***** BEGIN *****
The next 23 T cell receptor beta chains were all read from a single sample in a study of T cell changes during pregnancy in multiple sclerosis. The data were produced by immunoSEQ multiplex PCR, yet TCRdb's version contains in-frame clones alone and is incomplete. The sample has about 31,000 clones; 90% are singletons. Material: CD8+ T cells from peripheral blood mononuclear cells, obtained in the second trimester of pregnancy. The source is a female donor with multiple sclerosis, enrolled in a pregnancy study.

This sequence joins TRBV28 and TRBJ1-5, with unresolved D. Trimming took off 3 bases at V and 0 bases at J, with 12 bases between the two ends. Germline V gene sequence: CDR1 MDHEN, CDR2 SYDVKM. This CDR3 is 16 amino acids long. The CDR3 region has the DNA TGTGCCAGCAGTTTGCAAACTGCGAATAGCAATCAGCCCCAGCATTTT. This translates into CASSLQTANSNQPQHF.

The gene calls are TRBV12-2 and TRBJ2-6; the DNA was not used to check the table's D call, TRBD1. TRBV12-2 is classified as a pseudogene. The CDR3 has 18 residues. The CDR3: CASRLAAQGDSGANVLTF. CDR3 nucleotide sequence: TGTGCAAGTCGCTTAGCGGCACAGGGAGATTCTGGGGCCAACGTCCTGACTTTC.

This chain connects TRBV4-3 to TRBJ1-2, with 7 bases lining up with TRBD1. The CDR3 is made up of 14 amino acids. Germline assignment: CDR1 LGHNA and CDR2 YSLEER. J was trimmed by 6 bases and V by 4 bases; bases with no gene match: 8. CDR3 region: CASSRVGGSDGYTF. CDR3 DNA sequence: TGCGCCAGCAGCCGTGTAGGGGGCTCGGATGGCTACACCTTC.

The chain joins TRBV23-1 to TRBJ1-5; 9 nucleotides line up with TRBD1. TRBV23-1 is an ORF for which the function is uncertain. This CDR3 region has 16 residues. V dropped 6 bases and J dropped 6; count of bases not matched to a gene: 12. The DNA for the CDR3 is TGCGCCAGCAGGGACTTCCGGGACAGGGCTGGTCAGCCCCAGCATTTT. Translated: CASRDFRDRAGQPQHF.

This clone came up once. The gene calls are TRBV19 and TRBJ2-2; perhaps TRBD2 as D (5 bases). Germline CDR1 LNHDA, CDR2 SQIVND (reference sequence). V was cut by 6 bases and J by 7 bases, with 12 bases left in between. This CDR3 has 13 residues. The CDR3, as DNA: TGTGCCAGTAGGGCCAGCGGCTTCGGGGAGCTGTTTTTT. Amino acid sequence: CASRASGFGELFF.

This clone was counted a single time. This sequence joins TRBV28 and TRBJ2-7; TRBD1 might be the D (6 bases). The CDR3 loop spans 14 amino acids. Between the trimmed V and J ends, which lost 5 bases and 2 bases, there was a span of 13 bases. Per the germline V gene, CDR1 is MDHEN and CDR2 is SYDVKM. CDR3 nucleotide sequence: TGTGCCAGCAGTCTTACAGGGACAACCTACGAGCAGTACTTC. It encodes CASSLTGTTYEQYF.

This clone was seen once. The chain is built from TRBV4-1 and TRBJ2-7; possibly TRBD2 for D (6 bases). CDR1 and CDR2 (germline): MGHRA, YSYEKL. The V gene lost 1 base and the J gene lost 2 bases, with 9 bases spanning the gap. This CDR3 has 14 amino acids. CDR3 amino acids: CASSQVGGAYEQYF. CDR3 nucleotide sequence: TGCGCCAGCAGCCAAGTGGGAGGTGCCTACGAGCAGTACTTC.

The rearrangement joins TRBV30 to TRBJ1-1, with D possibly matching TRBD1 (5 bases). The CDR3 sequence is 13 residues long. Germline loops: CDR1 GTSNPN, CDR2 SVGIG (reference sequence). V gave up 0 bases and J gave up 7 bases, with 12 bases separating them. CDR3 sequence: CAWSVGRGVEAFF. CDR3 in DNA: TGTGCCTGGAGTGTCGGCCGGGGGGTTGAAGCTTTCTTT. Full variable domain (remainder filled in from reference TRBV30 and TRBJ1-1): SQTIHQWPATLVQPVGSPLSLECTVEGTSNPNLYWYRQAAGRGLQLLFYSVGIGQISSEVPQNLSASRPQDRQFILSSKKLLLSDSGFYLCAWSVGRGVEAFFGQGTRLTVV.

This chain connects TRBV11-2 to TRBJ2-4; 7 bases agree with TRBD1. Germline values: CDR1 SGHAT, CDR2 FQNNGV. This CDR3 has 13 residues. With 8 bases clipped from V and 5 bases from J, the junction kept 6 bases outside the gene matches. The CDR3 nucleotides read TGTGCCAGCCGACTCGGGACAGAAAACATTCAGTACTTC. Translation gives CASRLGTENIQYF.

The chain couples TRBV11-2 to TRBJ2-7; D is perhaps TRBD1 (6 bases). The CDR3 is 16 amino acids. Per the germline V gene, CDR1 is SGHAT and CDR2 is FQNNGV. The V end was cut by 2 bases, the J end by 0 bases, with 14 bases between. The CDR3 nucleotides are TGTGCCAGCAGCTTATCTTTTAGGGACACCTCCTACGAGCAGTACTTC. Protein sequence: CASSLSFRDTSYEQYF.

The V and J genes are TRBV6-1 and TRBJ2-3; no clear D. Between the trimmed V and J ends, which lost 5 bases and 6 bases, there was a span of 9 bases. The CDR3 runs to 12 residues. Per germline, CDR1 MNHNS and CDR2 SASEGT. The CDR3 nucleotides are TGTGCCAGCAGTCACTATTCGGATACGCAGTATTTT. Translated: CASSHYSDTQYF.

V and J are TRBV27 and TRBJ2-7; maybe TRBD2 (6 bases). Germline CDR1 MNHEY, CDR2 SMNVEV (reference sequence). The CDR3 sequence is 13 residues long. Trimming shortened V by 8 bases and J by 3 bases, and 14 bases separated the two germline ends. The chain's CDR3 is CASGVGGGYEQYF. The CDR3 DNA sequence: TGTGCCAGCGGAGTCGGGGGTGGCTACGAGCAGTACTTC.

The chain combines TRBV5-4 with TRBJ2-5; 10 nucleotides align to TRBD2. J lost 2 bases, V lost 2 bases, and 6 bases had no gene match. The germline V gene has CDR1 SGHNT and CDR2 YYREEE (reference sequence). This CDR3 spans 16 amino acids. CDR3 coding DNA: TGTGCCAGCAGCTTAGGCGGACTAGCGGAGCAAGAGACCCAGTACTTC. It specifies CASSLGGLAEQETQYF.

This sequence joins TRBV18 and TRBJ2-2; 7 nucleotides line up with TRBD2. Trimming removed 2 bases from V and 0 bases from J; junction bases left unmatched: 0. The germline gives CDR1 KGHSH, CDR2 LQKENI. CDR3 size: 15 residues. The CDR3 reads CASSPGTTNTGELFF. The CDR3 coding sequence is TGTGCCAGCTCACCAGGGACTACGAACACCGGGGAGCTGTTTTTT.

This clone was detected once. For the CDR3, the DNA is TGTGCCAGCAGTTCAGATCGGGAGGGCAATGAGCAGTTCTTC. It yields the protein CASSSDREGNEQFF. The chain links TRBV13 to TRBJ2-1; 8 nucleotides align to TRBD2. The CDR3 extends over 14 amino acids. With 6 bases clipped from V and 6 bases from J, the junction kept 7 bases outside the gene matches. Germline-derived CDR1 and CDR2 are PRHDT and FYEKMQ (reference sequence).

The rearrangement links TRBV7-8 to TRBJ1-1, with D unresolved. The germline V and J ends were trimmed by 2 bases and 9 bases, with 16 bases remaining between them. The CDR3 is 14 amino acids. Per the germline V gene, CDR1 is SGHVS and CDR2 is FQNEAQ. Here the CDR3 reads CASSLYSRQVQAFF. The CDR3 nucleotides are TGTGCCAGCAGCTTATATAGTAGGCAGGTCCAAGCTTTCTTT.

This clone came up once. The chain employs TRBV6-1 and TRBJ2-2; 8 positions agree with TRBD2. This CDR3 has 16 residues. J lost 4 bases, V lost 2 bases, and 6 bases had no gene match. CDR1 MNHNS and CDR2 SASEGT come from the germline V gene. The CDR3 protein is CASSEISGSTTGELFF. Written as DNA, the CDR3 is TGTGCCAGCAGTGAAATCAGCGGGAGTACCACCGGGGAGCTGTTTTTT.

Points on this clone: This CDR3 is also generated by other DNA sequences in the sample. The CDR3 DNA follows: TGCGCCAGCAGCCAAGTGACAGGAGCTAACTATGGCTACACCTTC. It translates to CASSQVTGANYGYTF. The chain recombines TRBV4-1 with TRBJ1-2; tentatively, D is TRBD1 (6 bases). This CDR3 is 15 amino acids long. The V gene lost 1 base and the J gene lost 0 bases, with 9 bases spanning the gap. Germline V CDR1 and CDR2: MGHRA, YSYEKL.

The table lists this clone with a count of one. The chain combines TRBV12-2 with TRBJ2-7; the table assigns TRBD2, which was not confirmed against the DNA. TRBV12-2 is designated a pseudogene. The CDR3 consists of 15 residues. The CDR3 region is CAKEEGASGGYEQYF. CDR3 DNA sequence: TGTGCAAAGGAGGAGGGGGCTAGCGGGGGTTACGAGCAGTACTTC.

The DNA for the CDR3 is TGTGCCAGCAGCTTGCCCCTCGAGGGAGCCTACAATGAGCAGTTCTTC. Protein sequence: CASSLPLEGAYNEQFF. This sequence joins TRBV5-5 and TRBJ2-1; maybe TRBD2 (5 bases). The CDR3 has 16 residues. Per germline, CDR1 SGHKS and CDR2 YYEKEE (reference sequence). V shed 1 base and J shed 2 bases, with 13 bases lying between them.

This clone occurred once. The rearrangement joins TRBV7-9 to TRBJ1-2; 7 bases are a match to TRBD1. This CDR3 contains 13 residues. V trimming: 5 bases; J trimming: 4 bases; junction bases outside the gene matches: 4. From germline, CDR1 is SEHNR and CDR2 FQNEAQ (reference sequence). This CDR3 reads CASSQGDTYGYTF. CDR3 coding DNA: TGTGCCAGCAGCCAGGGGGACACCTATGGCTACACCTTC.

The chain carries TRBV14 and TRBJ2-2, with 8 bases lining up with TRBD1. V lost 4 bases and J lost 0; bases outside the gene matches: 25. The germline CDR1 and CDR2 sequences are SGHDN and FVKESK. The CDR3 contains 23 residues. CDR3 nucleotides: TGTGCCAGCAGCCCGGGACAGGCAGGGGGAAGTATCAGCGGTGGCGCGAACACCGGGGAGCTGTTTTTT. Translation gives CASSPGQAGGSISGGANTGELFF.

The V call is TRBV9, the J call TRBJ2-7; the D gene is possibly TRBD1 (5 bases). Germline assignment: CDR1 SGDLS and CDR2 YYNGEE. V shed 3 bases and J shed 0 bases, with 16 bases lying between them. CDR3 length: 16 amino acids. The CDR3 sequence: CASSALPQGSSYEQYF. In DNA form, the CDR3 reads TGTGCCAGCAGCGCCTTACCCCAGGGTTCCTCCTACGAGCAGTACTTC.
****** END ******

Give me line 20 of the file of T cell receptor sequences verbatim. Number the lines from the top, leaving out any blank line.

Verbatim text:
The table lists this clone with a count of one. The chain combines TRBV12-2 with TRBJ2-7; the table assigns TRBD2, which was not confirmed against the DNA. TRBV12-2 is designated a pseudogene. The CDR3 consists of 15 residues. The CDR3 region is CAKEEGASGGYEQYF. CDR3 DNA sequence: TGTGCAAAGGAGGAGGGGGCTAGCGGGGGTTACGAGCAGTACTTC.